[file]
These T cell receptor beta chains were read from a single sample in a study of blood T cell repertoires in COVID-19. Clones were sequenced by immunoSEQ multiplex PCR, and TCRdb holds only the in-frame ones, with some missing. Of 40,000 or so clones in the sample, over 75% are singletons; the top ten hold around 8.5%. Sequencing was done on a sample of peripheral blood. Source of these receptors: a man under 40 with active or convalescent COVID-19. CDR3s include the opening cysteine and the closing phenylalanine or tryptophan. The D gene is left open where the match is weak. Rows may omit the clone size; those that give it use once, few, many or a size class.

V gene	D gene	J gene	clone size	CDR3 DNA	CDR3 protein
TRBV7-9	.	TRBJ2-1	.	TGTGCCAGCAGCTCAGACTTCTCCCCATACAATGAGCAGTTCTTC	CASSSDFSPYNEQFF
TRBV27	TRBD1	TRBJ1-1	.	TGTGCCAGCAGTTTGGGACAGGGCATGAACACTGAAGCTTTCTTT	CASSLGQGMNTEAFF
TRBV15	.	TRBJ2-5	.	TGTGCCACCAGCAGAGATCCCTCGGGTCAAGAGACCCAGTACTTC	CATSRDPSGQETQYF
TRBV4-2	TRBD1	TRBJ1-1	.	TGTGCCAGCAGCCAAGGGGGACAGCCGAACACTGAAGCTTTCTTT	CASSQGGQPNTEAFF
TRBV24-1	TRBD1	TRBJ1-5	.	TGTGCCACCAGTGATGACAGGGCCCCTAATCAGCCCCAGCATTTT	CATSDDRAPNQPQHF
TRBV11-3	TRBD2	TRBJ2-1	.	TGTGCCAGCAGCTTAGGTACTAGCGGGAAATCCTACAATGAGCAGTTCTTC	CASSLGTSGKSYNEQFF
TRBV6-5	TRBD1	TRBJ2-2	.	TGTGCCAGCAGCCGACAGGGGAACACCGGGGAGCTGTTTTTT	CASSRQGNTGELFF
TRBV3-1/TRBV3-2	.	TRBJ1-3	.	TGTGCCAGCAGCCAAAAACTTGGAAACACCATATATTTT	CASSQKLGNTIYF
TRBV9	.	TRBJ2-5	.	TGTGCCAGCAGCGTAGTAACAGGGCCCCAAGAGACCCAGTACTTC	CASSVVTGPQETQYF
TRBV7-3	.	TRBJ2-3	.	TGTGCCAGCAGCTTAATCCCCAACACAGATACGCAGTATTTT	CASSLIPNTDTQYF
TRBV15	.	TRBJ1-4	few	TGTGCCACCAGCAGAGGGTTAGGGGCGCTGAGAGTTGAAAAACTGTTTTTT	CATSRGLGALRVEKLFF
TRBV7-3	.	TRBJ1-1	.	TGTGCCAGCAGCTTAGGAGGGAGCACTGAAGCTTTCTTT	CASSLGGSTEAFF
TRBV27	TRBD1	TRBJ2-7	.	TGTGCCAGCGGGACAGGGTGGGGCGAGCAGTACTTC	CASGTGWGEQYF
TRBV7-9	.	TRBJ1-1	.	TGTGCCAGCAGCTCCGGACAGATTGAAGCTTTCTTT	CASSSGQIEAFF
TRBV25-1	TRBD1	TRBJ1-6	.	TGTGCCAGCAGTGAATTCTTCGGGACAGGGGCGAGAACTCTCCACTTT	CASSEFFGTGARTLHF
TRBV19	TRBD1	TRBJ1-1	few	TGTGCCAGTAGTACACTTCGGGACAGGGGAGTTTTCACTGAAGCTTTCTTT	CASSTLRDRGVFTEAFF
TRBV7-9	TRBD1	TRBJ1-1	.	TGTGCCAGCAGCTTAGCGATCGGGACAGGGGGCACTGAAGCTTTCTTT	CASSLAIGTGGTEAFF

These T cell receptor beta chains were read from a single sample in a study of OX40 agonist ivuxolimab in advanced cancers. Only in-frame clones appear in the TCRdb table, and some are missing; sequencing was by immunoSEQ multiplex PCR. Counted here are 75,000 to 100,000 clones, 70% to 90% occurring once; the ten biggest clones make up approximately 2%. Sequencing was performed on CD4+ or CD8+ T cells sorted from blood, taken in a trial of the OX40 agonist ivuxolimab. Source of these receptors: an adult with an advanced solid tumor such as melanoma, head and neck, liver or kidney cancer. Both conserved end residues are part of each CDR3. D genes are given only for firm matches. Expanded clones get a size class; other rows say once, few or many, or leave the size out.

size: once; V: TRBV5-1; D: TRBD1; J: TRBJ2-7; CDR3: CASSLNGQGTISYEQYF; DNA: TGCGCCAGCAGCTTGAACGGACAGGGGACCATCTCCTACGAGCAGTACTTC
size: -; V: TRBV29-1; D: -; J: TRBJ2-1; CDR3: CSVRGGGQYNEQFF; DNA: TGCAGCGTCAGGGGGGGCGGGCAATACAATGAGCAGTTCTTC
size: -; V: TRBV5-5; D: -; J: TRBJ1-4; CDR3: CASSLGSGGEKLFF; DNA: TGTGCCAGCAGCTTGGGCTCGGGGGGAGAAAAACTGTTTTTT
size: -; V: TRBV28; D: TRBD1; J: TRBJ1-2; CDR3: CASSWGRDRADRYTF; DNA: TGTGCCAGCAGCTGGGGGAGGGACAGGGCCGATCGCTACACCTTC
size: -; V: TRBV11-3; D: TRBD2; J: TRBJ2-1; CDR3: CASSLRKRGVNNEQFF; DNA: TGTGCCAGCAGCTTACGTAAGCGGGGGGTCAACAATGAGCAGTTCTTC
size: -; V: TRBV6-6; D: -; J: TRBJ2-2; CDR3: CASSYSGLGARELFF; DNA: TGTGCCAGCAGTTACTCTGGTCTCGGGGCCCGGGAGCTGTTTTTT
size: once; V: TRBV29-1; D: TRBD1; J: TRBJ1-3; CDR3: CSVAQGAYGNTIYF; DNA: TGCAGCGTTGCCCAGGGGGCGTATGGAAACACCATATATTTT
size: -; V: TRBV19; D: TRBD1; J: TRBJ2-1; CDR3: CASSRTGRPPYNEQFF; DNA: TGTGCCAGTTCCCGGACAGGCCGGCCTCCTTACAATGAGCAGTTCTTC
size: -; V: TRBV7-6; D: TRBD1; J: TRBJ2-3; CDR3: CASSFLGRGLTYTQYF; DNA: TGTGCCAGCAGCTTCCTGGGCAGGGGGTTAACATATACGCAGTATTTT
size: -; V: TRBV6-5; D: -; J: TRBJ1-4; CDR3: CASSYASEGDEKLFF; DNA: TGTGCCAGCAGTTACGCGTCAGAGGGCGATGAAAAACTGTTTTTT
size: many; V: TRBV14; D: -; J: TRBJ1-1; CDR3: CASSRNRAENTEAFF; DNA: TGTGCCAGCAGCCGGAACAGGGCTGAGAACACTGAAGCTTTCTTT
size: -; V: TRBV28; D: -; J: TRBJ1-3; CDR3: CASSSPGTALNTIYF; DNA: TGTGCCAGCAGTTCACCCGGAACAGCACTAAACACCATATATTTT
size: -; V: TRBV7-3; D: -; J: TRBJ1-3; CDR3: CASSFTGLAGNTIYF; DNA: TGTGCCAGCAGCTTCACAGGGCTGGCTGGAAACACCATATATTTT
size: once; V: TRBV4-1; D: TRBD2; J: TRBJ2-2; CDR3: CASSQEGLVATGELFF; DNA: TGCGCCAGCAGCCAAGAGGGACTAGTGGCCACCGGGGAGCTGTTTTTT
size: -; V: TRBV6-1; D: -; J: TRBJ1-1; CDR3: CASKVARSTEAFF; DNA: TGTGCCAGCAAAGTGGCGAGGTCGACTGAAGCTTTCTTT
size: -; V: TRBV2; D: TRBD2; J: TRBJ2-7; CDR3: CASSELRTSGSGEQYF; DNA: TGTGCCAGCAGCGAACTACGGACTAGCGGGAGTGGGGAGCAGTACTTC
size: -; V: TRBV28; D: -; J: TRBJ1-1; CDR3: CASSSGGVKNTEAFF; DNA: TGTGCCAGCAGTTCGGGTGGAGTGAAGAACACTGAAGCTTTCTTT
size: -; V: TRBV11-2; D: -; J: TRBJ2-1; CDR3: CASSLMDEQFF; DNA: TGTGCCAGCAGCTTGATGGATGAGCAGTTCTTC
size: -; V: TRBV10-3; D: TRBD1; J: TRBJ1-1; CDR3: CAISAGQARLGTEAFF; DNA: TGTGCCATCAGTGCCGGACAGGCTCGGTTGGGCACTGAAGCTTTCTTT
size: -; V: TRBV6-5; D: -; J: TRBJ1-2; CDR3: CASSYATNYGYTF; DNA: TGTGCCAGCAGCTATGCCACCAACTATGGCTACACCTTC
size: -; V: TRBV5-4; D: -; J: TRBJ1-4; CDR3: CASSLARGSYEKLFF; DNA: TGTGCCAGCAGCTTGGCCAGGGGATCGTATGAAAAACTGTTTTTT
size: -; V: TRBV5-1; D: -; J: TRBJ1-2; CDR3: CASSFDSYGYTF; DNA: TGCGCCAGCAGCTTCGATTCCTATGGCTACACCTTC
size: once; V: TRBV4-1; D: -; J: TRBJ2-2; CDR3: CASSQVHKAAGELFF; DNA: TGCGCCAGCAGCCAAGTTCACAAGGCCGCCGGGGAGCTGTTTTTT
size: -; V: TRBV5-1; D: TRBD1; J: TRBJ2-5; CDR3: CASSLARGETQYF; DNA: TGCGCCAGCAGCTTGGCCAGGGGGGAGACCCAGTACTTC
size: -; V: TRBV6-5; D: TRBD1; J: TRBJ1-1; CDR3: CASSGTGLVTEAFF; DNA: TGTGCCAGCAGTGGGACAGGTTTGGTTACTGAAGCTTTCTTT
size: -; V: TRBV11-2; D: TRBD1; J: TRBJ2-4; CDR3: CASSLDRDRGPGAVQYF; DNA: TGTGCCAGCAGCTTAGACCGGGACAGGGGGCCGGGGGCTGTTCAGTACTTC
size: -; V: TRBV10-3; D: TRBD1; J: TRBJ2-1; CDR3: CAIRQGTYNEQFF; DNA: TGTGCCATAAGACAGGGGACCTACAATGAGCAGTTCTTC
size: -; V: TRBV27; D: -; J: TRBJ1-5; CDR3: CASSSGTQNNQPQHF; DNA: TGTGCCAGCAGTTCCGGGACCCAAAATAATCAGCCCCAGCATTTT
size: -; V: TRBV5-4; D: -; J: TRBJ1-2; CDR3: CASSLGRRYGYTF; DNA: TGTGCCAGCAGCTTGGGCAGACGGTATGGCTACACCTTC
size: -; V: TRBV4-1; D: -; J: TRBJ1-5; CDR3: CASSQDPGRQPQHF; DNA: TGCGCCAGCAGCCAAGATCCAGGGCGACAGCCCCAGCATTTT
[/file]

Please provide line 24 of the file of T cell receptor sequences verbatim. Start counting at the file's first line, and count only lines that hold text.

size: -; V: TRBV28; D: TRBD1; J: TRBJ1-2; CDR3: CASSWGRDRADRYTF; DNA: TGTGCCAGCAGCTGGGGGAGGGACAGGGCCGATCGCTACACCTTC